April 3, 2021
By Kerry J. Bryne
The yellow ribbon of some 8 million daffodils wrapping itself around New York City this week, born as a gift of Dutch flower merchants in the aftermath of 9/11, has turned a day of horror into a monumental symbol of rebirth that sweeps across all five boroughs each spring.
The Daffodil Project, now in its 20th year, is a citywide effort organized by New Yorkers for Parks that “I believe is now the largest living memorial anywhere in the world,” said Brooklyn Botanic Garden president and former city Parks Commissioner Adrian Benepe.
“It’s an opportunity to help our community while teaching the younger generation who didn’t experience 9/11 that it’s not to be forgotten,” said Nilka Martell, founder of Loving the Bronx.
Her grassroots organization, like scores of others around the city, plant daffodil bulbs in public spaces each fall, including Chief Dennis Devlin Park in the Bronx, named for a FDNY battalion chief killed in the World Trade Center attack.
The seeds for the Daffodil Project were planted on Sept. 12, 2001 via fax exchange between New York City garden designer Lynden Miller and Dutch flower broker Hans van Waardenburg.
“I have an idea that we could plant bulbs all over the city in memory of this in all the parks,” Miller wrote by hand, while lamenting the destruction that befell New York the day before. “Do you think that the Dutch bulb growers would donate any?”
One million daffodil bulbs, gifted by Dutch flower growers to the city their forefathers founded in 1624, “arrived on the very first ship into New York Harbor” a few weeks later, Miller told the Post.
Thousands of volunteers came out in the fall of 2001 to plant the bulbs. They have returned each year since, planting up to 500,000 daffodils annually, with the exception of last year because of Covid restrictions.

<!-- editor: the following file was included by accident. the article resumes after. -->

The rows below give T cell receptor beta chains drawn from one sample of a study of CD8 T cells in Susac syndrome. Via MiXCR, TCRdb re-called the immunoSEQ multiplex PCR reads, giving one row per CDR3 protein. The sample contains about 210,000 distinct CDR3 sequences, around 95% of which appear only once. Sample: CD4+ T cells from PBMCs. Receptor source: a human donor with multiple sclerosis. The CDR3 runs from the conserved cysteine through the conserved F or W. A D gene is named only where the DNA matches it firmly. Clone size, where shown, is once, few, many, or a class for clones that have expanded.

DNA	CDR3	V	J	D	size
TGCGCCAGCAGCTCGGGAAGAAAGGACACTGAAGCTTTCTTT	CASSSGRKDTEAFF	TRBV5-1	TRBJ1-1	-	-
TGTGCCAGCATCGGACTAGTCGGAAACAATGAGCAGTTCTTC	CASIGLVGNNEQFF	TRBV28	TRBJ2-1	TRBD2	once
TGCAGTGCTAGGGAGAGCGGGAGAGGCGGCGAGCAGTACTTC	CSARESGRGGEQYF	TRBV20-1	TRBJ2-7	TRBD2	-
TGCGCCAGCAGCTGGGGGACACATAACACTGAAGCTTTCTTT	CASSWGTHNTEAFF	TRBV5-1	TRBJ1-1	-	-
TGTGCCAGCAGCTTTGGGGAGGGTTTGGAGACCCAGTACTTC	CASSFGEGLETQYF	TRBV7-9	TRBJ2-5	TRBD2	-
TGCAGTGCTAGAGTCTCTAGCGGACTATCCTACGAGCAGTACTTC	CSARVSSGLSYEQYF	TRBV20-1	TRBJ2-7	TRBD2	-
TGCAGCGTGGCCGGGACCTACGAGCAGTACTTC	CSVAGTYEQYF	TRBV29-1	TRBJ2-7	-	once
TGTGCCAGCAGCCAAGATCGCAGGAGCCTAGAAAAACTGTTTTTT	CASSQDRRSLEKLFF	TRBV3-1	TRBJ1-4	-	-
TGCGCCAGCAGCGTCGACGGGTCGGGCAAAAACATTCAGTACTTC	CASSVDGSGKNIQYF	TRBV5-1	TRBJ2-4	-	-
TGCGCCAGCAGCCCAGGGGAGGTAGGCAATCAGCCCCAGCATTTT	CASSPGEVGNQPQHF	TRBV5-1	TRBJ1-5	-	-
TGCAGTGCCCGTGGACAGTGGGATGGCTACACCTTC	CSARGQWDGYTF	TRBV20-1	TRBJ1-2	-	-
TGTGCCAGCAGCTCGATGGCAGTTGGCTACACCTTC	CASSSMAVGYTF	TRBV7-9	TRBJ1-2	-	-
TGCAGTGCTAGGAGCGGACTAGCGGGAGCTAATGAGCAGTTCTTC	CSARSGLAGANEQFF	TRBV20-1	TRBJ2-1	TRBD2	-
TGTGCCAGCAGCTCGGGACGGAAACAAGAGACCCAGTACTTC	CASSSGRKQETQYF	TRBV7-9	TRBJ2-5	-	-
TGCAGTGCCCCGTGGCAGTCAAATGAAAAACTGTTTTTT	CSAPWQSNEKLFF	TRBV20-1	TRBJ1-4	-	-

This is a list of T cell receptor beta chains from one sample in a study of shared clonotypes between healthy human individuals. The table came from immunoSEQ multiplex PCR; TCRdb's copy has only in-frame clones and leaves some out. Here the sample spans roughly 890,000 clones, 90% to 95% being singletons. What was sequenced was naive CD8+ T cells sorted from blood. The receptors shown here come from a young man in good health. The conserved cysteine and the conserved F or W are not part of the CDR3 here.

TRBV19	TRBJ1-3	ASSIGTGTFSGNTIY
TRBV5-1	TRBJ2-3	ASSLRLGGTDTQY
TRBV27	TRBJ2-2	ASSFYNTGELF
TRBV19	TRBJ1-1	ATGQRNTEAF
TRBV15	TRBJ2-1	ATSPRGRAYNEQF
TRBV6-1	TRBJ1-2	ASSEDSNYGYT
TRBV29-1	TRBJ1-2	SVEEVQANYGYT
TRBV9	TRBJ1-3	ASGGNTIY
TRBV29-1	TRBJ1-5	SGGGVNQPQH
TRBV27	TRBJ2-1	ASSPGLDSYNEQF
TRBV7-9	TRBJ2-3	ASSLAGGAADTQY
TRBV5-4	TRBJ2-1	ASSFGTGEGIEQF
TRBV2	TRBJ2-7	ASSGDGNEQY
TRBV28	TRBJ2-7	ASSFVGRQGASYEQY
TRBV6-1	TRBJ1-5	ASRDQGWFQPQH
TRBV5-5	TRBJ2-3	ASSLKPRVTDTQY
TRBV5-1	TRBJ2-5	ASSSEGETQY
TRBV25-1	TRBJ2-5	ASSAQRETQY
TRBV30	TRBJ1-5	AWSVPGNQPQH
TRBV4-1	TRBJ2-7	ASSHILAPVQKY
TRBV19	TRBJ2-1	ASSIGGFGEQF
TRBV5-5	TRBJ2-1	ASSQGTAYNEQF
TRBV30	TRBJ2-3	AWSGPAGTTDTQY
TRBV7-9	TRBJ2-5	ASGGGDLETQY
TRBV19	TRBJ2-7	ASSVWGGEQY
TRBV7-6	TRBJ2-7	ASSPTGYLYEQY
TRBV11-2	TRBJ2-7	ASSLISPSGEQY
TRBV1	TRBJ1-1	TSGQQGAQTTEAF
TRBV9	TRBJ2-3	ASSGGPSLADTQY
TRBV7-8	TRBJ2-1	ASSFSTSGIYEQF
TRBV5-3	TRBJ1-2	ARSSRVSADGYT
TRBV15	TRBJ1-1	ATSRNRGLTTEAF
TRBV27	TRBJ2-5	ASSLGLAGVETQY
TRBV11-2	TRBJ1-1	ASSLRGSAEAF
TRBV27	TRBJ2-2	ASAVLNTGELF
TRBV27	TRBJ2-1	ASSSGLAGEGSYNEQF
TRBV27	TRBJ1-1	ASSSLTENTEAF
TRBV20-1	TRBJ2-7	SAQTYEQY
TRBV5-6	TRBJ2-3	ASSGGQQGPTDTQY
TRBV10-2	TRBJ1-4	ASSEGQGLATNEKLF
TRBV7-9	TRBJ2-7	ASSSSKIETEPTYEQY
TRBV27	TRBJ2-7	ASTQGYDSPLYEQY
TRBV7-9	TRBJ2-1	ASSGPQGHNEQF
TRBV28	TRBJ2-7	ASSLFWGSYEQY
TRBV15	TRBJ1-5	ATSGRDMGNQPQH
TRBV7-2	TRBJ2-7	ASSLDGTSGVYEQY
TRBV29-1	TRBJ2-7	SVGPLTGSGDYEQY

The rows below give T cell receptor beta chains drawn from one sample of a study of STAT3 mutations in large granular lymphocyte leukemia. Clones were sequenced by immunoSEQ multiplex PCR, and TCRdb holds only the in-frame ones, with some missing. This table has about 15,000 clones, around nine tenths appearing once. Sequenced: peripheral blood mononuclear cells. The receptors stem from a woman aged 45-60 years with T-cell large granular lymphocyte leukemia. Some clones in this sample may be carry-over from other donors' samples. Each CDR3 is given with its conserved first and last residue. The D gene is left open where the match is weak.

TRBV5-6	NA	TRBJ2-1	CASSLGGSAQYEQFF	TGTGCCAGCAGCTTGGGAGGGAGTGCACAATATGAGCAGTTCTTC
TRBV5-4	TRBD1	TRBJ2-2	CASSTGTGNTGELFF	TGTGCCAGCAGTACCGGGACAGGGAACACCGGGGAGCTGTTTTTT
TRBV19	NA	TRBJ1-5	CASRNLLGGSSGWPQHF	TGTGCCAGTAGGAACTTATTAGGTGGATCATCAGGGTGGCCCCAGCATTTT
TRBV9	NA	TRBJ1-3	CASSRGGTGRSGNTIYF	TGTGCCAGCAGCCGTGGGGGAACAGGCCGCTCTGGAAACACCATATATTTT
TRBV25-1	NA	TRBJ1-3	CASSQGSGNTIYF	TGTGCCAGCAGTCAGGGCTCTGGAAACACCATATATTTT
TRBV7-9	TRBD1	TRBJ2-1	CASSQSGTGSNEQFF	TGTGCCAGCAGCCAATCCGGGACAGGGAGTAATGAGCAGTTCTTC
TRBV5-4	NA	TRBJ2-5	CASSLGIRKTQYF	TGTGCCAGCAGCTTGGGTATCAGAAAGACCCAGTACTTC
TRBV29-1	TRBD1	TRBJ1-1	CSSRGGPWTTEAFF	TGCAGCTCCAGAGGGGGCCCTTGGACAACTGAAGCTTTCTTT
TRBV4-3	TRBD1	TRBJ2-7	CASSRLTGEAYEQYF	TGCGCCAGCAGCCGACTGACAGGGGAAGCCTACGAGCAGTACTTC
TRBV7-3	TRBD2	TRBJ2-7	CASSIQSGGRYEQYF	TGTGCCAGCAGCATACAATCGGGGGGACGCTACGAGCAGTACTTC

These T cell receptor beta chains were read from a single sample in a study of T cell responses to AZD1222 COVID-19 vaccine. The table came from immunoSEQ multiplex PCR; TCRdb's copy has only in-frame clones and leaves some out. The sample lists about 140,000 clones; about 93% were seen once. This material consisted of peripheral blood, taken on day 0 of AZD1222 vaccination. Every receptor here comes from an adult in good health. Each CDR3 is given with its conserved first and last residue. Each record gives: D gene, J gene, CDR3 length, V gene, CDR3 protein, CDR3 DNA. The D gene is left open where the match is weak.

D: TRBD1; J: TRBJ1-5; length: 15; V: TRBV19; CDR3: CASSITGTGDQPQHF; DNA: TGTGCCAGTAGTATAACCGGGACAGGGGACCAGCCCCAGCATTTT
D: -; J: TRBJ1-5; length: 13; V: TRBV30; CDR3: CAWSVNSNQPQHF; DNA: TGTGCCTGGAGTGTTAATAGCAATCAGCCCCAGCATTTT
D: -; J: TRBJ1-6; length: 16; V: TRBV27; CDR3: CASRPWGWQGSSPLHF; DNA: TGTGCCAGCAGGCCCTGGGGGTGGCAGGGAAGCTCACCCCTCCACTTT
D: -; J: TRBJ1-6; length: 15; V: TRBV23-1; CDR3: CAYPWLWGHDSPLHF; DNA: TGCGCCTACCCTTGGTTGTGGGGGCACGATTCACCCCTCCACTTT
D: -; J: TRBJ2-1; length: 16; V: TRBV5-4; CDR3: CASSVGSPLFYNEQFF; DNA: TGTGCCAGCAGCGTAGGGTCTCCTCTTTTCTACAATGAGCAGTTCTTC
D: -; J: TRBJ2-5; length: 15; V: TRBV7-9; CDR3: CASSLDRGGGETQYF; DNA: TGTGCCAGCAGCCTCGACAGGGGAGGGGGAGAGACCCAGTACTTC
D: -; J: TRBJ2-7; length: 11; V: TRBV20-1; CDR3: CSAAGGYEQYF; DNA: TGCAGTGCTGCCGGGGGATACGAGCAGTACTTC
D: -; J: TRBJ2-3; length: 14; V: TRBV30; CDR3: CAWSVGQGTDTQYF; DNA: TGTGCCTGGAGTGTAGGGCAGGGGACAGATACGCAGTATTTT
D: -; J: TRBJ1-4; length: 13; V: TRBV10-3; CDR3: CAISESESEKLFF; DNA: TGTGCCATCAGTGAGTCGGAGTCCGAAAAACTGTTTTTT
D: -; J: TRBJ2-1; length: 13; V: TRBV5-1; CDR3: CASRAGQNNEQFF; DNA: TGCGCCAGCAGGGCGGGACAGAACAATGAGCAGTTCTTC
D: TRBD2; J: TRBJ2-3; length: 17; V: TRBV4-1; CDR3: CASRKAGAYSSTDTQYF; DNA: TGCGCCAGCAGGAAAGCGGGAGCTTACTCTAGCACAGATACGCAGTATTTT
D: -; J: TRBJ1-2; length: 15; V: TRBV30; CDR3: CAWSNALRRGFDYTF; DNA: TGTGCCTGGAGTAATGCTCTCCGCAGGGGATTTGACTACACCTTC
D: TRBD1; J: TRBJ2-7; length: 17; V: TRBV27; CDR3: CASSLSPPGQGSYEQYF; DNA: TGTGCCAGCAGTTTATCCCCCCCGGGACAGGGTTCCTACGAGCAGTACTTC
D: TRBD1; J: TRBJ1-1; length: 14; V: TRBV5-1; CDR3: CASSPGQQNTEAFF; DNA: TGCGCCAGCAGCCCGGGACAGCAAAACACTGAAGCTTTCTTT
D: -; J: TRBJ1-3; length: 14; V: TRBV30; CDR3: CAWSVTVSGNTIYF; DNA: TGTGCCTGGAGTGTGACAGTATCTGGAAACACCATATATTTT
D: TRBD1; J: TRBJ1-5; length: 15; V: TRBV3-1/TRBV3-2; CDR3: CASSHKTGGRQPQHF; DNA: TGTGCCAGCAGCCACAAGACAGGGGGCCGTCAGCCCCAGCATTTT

The bulbs once planted bloom early each spring and naturally reproduce, meaning “an unknown number” of daffodils have been added to the city landscape, said Emily Walker of New Yorkers for Parks. Mayor Bloomberg declared the daffodil the official flower of New York City in 2007.
A total of about 100,000 volunteers have planted 7.5 million bulbs since 2001 in hundreds of city parks, schools, housing developments and sidewalk tree plots, providing a nearly unavoidable splash of vibrant yellow in almost corner of the city. The goal is to plant one daffodil for all 8.3 million residents of New York, said Walker.
Efforts to rebound from a year of pandemic add poignancy to the 2021 daffodil bloom. “New Yorkers need their public spaces more than ever,” said Miller.
“There is almost this sacred ritual of burying your hands in the earth to plant the bulbs,” said Benepe, who lost his mother eight days before the attacks and then two close friends in the World Trade Center. “I think for many of us that first year it was like burying the lost victims of 9/11, then a few months later these daffodils came up to remind all of us of those people forever.”